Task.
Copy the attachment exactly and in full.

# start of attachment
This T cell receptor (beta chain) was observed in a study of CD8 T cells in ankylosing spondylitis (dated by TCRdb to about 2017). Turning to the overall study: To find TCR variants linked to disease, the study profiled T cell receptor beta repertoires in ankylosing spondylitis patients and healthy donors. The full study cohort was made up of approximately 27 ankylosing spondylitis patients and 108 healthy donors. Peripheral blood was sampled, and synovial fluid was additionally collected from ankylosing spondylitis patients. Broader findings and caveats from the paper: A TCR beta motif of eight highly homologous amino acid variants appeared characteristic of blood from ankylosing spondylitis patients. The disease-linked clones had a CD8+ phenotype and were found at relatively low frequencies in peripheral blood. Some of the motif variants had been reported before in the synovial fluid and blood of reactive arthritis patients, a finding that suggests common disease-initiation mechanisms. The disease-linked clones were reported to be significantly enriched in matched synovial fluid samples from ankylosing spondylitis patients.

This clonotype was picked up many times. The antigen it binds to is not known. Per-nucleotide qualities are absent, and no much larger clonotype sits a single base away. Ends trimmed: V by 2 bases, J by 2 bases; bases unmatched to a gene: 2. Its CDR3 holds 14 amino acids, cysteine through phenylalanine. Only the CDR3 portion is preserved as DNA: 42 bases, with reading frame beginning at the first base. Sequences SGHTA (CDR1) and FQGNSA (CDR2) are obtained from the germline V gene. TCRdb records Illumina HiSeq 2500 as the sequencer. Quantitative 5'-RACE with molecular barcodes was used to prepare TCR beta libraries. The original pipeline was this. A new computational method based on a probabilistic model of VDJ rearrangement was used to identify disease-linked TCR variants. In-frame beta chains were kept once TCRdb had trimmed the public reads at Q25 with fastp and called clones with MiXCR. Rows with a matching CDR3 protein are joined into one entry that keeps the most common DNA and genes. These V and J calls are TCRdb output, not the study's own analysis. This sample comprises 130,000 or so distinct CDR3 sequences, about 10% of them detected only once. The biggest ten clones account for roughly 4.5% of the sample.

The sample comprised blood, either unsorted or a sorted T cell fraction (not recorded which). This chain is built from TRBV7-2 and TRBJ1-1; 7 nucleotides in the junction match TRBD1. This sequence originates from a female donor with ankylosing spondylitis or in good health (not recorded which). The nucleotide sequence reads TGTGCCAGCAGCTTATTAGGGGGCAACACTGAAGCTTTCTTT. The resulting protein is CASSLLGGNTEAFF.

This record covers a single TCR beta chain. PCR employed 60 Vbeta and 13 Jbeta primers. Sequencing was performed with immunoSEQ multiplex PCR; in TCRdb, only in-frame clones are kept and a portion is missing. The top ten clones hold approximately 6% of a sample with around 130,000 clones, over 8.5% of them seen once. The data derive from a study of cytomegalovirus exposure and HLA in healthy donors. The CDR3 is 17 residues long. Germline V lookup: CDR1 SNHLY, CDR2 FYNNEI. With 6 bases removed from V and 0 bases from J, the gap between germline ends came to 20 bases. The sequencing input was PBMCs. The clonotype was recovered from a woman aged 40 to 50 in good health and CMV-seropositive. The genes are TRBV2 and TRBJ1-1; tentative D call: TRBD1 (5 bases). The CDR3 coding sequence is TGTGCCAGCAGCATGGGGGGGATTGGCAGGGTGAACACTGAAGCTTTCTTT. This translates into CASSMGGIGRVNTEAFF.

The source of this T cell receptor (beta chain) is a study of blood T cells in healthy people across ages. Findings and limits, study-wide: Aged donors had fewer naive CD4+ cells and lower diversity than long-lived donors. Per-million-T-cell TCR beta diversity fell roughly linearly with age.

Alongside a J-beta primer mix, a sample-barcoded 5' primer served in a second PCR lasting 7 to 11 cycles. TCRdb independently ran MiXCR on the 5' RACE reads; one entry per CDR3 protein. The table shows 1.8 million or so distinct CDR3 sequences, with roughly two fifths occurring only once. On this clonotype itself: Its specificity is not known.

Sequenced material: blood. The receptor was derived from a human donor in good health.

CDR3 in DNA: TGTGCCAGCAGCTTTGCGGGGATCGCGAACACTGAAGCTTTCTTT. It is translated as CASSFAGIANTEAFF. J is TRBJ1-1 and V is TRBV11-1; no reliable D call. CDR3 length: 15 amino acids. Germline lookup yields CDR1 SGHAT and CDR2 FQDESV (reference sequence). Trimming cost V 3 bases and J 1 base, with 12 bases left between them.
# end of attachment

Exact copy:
This T cell receptor (beta chain) was observed in a study of CD8 T cells in ankylosing spondylitis (dated by TCRdb to about 2017). Turning to the overall study: To find TCR variants linked to disease, the study profiled T cell receptor beta repertoires in ankylosing spondylitis patients and healthy donors. The full study cohort was made up of approximately 27 ankylosing spondylitis patients and 108 healthy donors. Peripheral blood was sampled, and synovial fluid was additionally collected from ankylosing spondylitis patients. Broader findings and caveats from the paper: A TCR beta motif of eight highly homologous amino acid variants appeared characteristic of blood from ankylosing spondylitis patients. The disease-linked clones had a CD8+ phenotype and were found at relatively low frequencies in peripheral blood. Some of the motif variants had been reported before in the synovial fluid and blood of reactive arthritis patients, a finding that suggests common disease-initiation mechanisms. The disease-linked clones were reported to be significantly enriched in matched synovial fluid samples from ankylosing spondylitis patients.

This clonotype was picked up many times. The antigen it binds to is not known. Per-nucleotide qualities are absent, and no much larger clonotype sits a single base away. Ends trimmed: V by 2 bases, J by 2 bases; bases unmatched to a gene: 2. Its CDR3 holds 14 amino acids, cysteine through phenylalanine. Only the CDR3 portion is preserved as DNA: 42 bases, with reading frame beginning at the first base. Sequences SGHTA (CDR1) and FQGNSA (CDR2) are obtained from the germline V gene. TCRdb records Illumina HiSeq 2500 as the sequencer. Quantitative 5'-RACE with molecular barcodes was used to prepare TCR beta libraries. The original pipeline was this. A new computational method based on a probabilistic model of VDJ rearrangement was used to identify disease-linked TCR variants. In-frame beta chains were kept once TCRdb had trimmed the public reads at Q25 with fastp and called clones with MiXCR. Rows with a matching CDR3 protein are joined into one entry that keeps the most common DNA and genes. These V and J calls are TCRdb output, not the study's own analysis. This sample comprises 130,000 or so distinct CDR3 sequences, about 10% of them detected only once. The biggest ten clones account for roughly 4.5% of the sample.

The sample comprised blood, either unsorted or a sorted T cell fraction (not recorded which). This chain is built from TRBV7-2 and TRBJ1-1; 7 nucleotides in the junction match TRBD1. This sequence originates from a female donor with ankylosing spondylitis or in good health (not recorded which). The nucleotide sequence reads TGTGCCAGCAGCTTATTAGGGGGCAACACTGAAGCTTTCTTT. The resulting protein is CASSLLGGNTEAFF.

This record covers a single TCR beta chain. PCR employed 60 Vbeta and 13 Jbeta primers. Sequencing was performed with immunoSEQ multiplex PCR; in TCRdb, only in-frame clones are kept and a portion is missing. The top ten clones hold approximately 6% of a sample with around 130,000 clones, over 8.5% of them seen once. The data derive from a study of cytomegalovirus exposure and HLA in healthy donors. The CDR3 is 17 residues long. Germline V lookup: CDR1 SNHLY, CDR2 FYNNEI. With 6 bases removed from V and 0 bases from J, the gap between germline ends came to 20 bases. The sequencing input was PBMCs. The clonotype was recovered from a woman aged 40 to 50 in good health and CMV-seropositive. The genes are TRBV2 and TRBJ1-1; tentative D call: TRBD1 (5 bases). The CDR3 coding sequence is TGTGCCAGCAGCATGGGGGGGATTGGCAGGGTGAACACTGAAGCTTTCTTT. This translates into CASSMGGIGRVNTEAFF.

The source of this T cell receptor (beta chain) is a study of blood T cells in healthy people across ages. Findings and limits, study-wide: Aged donors had fewer naive CD4+ cells and lower diversity than long-lived donors. Per-million-T-cell TCR beta diversity fell roughly linearly with age.

Alongside a J-beta primer mix, a sample-barcoded 5' primer served in a second PCR lasting 7 to 11 cycles. TCRdb independently ran MiXCR on the 5' RACE reads; one entry per CDR3 protein. The table shows 1.8 million or so distinct CDR3 sequences, with roughly two fifths occurring only once. On this clonotype itself: Its specificity is not known.

Sequenced material: blood. The receptor was derived from a human donor in good health.

CDR3 in DNA: TGTGCCAGCAGCTTTGCGGGGATCGCGAACACTGAAGCTTTCTTT. It is translated as CASSFAGIANTEAFF. J is TRBJ1-1 and V is TRBV11-1; no reliable D call. CDR3 length: 15 amino acids. Germline lookup yields CDR1 SGHAT and CDR2 FQDESV (reference sequence). Trimming cost V 3 bases and J 1 base, with 12 bases left between them.